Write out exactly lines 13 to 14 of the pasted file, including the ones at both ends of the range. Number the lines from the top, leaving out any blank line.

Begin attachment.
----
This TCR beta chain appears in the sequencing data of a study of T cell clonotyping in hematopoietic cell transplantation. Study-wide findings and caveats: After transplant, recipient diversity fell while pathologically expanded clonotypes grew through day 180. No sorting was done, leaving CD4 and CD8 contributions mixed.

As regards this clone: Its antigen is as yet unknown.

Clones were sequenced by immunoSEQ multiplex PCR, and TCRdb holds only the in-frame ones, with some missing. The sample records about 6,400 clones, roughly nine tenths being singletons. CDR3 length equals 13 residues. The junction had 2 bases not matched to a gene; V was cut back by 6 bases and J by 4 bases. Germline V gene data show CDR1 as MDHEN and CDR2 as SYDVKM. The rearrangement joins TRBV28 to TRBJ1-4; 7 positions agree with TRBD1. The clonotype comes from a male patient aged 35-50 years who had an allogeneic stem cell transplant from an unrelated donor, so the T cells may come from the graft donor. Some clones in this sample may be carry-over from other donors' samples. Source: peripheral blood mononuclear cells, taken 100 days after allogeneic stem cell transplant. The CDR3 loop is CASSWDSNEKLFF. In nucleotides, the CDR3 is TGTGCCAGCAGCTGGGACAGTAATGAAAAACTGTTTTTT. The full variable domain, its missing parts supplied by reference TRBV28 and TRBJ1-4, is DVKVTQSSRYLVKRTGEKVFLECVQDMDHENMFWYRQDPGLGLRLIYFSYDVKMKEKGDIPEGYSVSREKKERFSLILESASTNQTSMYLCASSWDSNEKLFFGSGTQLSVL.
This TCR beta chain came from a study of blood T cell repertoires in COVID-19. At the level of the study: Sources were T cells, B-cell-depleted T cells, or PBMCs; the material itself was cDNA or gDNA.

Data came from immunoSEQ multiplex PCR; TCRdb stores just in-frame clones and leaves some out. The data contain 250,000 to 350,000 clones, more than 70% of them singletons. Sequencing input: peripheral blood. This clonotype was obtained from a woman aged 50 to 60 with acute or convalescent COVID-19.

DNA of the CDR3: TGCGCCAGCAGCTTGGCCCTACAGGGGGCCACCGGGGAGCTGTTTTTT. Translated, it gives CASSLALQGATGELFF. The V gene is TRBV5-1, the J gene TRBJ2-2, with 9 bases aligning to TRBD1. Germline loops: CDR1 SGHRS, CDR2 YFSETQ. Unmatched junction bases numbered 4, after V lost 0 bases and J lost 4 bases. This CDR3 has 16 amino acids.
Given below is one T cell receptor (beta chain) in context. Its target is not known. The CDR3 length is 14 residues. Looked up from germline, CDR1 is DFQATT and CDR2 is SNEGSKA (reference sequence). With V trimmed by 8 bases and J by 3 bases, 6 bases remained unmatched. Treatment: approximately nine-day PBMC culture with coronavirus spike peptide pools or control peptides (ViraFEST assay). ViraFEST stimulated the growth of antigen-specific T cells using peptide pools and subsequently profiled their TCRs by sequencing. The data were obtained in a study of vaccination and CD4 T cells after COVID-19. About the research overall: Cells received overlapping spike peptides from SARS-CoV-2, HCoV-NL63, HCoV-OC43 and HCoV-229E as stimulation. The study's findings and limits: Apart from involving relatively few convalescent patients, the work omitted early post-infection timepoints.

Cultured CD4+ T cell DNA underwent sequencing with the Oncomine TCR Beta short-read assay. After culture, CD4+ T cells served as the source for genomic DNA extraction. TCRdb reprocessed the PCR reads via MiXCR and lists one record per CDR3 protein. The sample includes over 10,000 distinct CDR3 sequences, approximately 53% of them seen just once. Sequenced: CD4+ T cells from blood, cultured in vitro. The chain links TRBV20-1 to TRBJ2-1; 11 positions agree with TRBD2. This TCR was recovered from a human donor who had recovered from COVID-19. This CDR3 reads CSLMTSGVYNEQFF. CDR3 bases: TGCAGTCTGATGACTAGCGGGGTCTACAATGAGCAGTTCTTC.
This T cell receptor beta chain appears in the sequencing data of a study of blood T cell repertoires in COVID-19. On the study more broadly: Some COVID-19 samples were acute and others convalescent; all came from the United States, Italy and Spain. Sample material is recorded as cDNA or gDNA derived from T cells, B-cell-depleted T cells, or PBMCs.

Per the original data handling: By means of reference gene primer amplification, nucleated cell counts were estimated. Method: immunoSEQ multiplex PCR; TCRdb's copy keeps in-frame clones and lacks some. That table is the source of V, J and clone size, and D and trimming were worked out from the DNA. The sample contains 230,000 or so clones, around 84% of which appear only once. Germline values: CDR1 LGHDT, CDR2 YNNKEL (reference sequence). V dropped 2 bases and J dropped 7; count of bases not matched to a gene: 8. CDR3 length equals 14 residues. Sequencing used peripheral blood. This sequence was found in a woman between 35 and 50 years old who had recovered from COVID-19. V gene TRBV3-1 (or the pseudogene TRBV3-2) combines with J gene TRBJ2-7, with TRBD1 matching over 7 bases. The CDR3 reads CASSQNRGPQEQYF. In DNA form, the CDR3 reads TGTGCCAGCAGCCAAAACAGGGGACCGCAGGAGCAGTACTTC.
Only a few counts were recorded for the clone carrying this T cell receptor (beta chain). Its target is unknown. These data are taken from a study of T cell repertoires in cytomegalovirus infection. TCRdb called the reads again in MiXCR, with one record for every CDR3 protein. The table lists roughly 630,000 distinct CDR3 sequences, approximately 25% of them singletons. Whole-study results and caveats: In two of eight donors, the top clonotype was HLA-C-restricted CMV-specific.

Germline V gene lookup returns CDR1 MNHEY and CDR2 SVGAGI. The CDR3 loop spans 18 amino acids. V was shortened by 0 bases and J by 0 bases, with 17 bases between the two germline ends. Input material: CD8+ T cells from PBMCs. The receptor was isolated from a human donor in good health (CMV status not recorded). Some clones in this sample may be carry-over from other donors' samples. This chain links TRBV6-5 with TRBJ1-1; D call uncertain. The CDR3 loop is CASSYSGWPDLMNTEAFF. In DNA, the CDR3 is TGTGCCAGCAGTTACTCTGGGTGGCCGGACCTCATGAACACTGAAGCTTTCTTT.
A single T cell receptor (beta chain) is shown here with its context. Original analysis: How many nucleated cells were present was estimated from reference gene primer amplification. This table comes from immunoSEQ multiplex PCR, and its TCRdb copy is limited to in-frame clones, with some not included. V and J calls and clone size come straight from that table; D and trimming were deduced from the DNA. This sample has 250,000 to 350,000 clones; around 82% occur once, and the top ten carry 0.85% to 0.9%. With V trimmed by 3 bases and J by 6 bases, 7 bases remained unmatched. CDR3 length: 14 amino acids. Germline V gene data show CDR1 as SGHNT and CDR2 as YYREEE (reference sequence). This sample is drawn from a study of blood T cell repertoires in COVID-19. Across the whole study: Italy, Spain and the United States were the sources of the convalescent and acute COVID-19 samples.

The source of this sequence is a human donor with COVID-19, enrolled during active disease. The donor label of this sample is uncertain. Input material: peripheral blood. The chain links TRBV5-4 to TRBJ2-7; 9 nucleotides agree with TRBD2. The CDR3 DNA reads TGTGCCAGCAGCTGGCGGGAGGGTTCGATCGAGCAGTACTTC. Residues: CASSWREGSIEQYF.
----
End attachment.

A single T cell receptor (beta chain) is shown here with its context. Original analysis: How many nucleated cells were present was estimated from reference gene primer amplification. This table comes from immunoSEQ multiplex PCR, and its TCRdb copy is limited to in-frame clones, with some not included. V and J calls and clone size come straight from that table; D and trimming were deduced from the DNA. This sample has 250,000 to 350,000 clones; around 82% occur once, and the top ten carry 0.85% to 0.9%. With V trimmed by 3 bases and J by 6 bases, 7 bases remained unmatched. CDR3 length: 14 amino acids. Germline V gene data show CDR1 as SGHNT and CDR2 as YYREEE (reference sequence). This sample is drawn from a study of blood T cell repertoires in COVID-19. Across the whole study: Italy, Spain and the United States were the sources of the convalescent and acute COVID-19 samples.

The source of this sequence is a human donor with COVID-19, enrolled during active disease. The donor label of this sample is uncertain. Input material: peripheral blood. The chain links TRBV5-4 to TRBJ2-7; 9 nucleotides agree with TRBD2. The CDR3 DNA reads TGTGCCAGCAGCTGGCGGGAGGGTTCGATCGAGCAGTACTTC. Residues: CASSWREGSIEQYF.